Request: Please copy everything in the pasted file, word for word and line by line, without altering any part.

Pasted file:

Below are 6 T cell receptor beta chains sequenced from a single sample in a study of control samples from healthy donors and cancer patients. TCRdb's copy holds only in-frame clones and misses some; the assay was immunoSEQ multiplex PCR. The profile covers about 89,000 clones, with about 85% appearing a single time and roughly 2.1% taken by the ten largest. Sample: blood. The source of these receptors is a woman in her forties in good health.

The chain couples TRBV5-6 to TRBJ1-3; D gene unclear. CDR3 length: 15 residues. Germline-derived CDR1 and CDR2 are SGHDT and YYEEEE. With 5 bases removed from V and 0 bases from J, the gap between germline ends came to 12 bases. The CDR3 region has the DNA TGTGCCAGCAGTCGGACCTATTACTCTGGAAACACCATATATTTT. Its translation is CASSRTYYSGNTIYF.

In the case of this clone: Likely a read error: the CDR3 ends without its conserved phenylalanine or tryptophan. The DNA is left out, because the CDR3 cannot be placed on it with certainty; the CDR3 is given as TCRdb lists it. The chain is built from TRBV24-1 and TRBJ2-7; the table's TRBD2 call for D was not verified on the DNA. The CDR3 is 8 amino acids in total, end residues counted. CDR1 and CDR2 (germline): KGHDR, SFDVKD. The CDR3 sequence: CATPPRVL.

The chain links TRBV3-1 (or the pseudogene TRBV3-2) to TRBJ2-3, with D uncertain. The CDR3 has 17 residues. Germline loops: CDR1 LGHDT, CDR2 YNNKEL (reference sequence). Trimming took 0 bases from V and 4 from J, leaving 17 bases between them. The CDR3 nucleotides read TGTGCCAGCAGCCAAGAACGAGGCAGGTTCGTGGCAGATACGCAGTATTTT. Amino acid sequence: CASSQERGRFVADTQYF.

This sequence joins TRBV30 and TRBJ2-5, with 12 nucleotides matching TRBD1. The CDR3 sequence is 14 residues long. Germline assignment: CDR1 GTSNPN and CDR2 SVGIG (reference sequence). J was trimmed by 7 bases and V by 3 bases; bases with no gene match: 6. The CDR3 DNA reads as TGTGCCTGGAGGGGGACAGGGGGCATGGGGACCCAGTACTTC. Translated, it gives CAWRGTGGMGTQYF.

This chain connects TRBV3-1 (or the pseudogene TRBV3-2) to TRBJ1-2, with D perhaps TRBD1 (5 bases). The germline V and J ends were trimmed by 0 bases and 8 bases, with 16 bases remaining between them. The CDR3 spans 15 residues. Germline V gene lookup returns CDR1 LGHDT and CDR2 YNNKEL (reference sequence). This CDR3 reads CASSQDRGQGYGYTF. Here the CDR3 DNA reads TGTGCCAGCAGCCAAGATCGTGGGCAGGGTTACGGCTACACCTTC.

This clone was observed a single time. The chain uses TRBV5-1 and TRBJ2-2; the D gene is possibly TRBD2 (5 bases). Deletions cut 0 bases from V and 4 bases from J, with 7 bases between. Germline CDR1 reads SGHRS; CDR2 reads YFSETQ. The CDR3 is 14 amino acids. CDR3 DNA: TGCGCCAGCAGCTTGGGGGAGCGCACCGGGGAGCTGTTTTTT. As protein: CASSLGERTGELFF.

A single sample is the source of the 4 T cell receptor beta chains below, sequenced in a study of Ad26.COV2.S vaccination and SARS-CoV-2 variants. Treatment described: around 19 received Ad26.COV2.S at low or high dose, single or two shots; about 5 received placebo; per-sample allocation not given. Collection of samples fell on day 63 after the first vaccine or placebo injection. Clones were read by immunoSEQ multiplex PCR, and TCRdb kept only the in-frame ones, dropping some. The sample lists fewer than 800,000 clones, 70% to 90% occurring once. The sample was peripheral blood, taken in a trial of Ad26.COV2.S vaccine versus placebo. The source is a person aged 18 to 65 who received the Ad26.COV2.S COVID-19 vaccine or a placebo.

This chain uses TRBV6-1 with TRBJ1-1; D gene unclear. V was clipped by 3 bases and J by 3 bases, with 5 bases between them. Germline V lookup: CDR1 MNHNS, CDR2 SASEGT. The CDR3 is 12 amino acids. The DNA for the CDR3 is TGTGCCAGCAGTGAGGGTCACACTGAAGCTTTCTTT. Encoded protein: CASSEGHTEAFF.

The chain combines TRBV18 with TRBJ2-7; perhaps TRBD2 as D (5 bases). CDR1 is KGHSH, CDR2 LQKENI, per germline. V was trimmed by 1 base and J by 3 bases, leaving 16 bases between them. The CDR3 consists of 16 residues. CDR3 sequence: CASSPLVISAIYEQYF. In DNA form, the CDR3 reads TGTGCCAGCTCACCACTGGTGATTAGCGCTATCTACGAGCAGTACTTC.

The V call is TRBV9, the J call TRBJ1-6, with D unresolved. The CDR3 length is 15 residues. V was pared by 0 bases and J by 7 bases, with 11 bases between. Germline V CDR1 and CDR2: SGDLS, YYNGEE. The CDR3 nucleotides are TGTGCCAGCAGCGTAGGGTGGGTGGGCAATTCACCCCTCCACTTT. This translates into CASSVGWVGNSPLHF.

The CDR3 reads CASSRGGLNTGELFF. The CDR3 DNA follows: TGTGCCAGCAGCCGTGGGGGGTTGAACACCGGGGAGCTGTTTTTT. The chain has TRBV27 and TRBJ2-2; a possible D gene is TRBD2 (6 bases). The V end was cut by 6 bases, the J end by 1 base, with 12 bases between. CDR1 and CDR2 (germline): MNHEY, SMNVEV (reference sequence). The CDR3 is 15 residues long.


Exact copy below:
Below are 6 T cell receptor beta chains sequenced from a single sample in a study of control samples from healthy donors and cancer patients. TCRdb's copy holds only in-frame clones and misses some; the assay was immunoSEQ multiplex PCR. The profile covers about 89,000 clones, with about 85% appearing a single time and roughly 2.1% taken by the ten largest. Sample: blood. The source of these receptors is a woman in her forties in good health.

The chain couples TRBV5-6 to TRBJ1-3; D gene unclear. CDR3 length: 15 residues. Germline-derived CDR1 and CDR2 are SGHDT and YYEEEE. With 5 bases removed from V and 0 bases from J, the gap between germline ends came to 12 bases. The CDR3 region has the DNA TGTGCCAGCAGTCGGACCTATTACTCTGGAAACACCATATATTTT. Its translation is CASSRTYYSGNTIYF.

In the case of this clone: Likely a read error: the CDR3 ends without its conserved phenylalanine or tryptophan. The DNA is left out, because the CDR3 cannot be placed on it with certainty; the CDR3 is given as TCRdb lists it. The chain is built from TRBV24-1 and TRBJ2-7; the table's TRBD2 call for D was not verified on the DNA. The CDR3 is 8 amino acids in total, end residues counted. CDR1 and CDR2 (germline): KGHDR, SFDVKD. The CDR3 sequence: CATPPRVL.

The chain links TRBV3-1 (or the pseudogene TRBV3-2) to TRBJ2-3, with D uncertain. The CDR3 has 17 residues. Germline loops: CDR1 LGHDT, CDR2 YNNKEL (reference sequence). Trimming took 0 bases from V and 4 from J, leaving 17 bases between them. The CDR3 nucleotides read TGTGCCAGCAGCCAAGAACGAGGCAGGTTCGTGGCAGATACGCAGTATTTT. Amino acid sequence: CASSQERGRFVADTQYF.

This sequence joins TRBV30 and TRBJ2-5, with 12 nucleotides matching TRBD1. The CDR3 sequence is 14 residues long. Germline assignment: CDR1 GTSNPN and CDR2 SVGIG (reference sequence). J was trimmed by 7 bases and V by 3 bases; bases with no gene match: 6. The CDR3 DNA reads as TGTGCCTGGAGGGGGACAGGGGGCATGGGGACCCAGTACTTC. Translated, it gives CAWRGTGGMGTQYF.

This chain connects TRBV3-1 (or the pseudogene TRBV3-2) to TRBJ1-2, with D perhaps TRBD1 (5 bases). The germline V and J ends were trimmed by 0 bases and 8 bases, with 16 bases remaining between them. The CDR3 spans 15 residues. Germline V gene lookup returns CDR1 LGHDT and CDR2 YNNKEL (reference sequence). This CDR3 reads CASSQDRGQGYGYTF. Here the CDR3 DNA reads TGTGCCAGCAGCCAAGATCGTGGGCAGGGTTACGGCTACACCTTC.

This clone was observed a single time. The chain uses TRBV5-1 and TRBJ2-2; the D gene is possibly TRBD2 (5 bases). Deletions cut 0 bases from V and 4 bases from J, with 7 bases between. Germline CDR1 reads SGHRS; CDR2 reads YFSETQ. The CDR3 is 14 amino acids. CDR3 DNA: TGCGCCAGCAGCTTGGGGGAGCGCACCGGGGAGCTGTTTTTT. As protein: CASSLGERTGELFF.

A single sample is the source of the 4 T cell receptor beta chains below, sequenced in a study of Ad26.COV2.S vaccination and SARS-CoV-2 variants. Treatment described: around 19 received Ad26.COV2.S at low or high dose, single or two shots; about 5 received placebo; per-sample allocation not given. Collection of samples fell on day 63 after the first vaccine or placebo injection. Clones were read by immunoSEQ multiplex PCR, and TCRdb kept only the in-frame ones, dropping some. The sample lists fewer than 800,000 clones, 70% to 90% occurring once. The sample was peripheral blood, taken in a trial of Ad26.COV2.S vaccine versus placebo. The source is a person aged 18 to 65 who received the Ad26.COV2.S COVID-19 vaccine or a placebo.

This chain uses TRBV6-1 with TRBJ1-1; D gene unclear. V was clipped by 3 bases and J by 3 bases, with 5 bases between them. Germline V lookup: CDR1 MNHNS, CDR2 SASEGT. The CDR3 is 12 amino acids. The DNA for the CDR3 is TGTGCCAGCAGTGAGGGTCACACTGAAGCTTTCTTT. Encoded protein: CASSEGHTEAFF.

The chain combines TRBV18 with TRBJ2-7; perhaps TRBD2 as D (5 bases). CDR1 is KGHSH, CDR2 LQKENI, per germline. V was trimmed by 1 base and J by 3 bases, leaving 16 bases between them. The CDR3 consists of 16 residues. CDR3 sequence: CASSPLVISAIYEQYF. In DNA form, the CDR3 reads TGTGCCAGCTCACCACTGGTGATTAGCGCTATCTACGAGCAGTACTTC.

The V call is TRBV9, the J call TRBJ1-6, with D unresolved. The CDR3 length is 15 residues. V was pared by 0 bases and J by 7 bases, with 11 bases between. Germline V CDR1 and CDR2: SGDLS, YYNGEE. The CDR3 nucleotides are TGTGCCAGCAGCGTAGGGTGGGTGGGCAATTCACCCCTCCACTTT. This translates into CASSVGWVGNSPLHF.

The CDR3 reads CASSRGGLNTGELFF. The CDR3 DNA follows: TGTGCCAGCAGCCGTGGGGGGTTGAACACCGGGGAGCTGTTTTTT. The chain has TRBV27 and TRBJ2-2; a possible D gene is TRBD2 (6 bases). The V end was cut by 6 bases, the J end by 1 base, with 12 bases between. CDR1 and CDR2 (germline): MNHEY, SMNVEV (reference sequence). The CDR3 is 15 residues long.